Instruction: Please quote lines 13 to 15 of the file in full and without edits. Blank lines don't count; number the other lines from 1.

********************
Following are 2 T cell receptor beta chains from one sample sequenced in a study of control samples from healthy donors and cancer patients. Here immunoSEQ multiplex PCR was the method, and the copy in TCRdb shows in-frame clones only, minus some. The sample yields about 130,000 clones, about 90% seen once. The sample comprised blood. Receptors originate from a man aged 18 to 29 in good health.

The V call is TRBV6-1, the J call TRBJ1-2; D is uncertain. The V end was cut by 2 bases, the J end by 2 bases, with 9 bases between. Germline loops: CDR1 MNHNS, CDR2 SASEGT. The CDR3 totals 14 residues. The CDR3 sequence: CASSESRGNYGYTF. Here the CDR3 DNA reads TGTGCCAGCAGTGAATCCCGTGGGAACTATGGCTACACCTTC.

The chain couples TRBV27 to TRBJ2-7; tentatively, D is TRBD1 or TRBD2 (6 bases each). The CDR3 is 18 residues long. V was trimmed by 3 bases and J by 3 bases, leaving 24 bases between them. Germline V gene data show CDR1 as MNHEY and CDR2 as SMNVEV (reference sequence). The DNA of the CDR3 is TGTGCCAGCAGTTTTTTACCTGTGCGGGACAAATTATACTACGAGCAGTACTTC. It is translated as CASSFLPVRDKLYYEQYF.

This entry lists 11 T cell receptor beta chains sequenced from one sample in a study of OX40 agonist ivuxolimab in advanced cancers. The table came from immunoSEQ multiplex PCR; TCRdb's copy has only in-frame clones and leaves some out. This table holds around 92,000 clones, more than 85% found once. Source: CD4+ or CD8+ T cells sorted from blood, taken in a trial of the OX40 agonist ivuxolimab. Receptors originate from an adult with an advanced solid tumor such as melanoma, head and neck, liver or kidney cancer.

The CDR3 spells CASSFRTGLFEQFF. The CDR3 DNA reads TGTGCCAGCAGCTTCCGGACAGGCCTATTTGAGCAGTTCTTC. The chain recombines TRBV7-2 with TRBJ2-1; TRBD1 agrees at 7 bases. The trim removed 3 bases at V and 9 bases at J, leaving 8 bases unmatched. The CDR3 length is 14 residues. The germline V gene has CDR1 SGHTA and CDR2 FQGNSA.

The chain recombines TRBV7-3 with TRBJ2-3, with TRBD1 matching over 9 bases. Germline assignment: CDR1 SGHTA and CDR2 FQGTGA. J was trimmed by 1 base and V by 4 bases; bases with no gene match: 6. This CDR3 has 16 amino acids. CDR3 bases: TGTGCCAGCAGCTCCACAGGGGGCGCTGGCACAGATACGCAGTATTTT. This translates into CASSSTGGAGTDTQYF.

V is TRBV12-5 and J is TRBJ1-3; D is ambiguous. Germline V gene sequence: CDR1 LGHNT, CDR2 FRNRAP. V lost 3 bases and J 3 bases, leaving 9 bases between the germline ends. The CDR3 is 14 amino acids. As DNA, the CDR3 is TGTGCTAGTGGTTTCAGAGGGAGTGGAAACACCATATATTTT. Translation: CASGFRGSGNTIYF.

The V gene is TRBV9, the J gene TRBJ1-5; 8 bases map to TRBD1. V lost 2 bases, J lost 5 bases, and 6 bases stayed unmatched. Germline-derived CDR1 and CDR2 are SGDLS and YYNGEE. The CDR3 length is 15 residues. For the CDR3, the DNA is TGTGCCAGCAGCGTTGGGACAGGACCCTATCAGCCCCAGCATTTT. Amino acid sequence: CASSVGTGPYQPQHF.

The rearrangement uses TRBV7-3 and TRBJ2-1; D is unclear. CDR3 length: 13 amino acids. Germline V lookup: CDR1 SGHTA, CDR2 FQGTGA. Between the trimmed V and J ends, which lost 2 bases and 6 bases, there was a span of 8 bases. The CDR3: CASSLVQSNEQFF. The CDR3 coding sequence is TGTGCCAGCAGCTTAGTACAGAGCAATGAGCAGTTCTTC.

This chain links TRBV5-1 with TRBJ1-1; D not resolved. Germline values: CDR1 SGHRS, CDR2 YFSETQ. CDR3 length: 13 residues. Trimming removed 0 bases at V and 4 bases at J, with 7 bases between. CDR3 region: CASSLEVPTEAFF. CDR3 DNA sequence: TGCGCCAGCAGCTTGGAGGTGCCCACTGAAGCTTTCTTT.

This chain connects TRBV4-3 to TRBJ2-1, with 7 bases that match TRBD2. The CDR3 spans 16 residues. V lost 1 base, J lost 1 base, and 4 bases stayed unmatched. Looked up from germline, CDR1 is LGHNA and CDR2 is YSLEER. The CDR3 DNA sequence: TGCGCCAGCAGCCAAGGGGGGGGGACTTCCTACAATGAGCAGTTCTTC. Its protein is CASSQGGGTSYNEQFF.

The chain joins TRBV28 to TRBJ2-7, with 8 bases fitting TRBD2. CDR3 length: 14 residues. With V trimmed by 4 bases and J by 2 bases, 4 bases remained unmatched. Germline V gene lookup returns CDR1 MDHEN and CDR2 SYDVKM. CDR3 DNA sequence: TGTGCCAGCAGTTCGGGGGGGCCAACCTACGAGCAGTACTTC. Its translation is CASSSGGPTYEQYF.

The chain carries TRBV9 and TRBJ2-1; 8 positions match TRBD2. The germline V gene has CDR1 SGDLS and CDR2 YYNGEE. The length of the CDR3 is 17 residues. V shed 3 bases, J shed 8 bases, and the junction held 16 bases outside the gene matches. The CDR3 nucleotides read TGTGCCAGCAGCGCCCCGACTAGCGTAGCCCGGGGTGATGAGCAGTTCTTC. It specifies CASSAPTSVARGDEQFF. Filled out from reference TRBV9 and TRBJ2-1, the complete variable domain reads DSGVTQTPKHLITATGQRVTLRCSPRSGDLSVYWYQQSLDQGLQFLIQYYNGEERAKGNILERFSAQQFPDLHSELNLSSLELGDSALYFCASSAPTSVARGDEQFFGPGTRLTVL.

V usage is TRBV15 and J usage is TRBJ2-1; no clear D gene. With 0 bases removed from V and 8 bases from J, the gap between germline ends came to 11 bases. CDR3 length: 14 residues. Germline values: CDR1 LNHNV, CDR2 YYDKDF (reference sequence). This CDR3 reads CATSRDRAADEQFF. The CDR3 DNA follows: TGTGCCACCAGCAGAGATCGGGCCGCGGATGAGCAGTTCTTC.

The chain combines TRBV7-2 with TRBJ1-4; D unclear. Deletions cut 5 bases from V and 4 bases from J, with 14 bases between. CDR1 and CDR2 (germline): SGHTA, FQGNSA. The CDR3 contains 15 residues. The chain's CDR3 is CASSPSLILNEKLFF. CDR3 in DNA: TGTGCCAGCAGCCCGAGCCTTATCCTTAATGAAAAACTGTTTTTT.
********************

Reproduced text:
The chain carries TRBV9 and TRBJ2-1; 8 positions match TRBD2. The germline V gene has CDR1 SGDLS and CDR2 YYNGEE. The length of the CDR3 is 17 residues. V shed 3 bases, J shed 8 bases, and the junction held 16 bases outside the gene matches. The CDR3 nucleotides read TGTGCCAGCAGCGCCCCGACTAGCGTAGCCCGGGGTGATGAGCAGTTCTTC. It specifies CASSAPTSVARGDEQFF. Filled out from reference TRBV9 and TRBJ2-1, the complete variable domain reads DSGVTQTPKHLITATGQRVTLRCSPRSGDLSVYWYQQSLDQGLQFLIQYYNGEERAKGNILERFSAQQFPDLHSELNLSSLELGDSALYFCASSAPTSVARGDEQFFGPGTRLTVL.

V usage is TRBV15 and J usage is TRBJ2-1; no clear D gene. With 0 bases removed from V and 8 bases from J, the gap between germline ends came to 11 bases. CDR3 length: 14 residues. Germline values: CDR1 LNHNV, CDR2 YYDKDF (reference sequence). This CDR3 reads CATSRDRAADEQFF. The CDR3 DNA follows: TGTGCCACCAGCAGAGATCGGGCCGCGGATGAGCAGTTCTTC.

The chain combines TRBV7-2 with TRBJ1-4; D unclear. Deletions cut 5 bases from V and 4 bases from J, with 14 bases between. CDR1 and CDR2 (germline): SGHTA, FQGNSA. The CDR3 contains 15 residues. The chain's CDR3 is CASSPSLILNEKLFF. CDR3 in DNA: TGTGCCAGCAGCCCGAGCCTTATCCTTAATGAAAAACTGTTTTTT.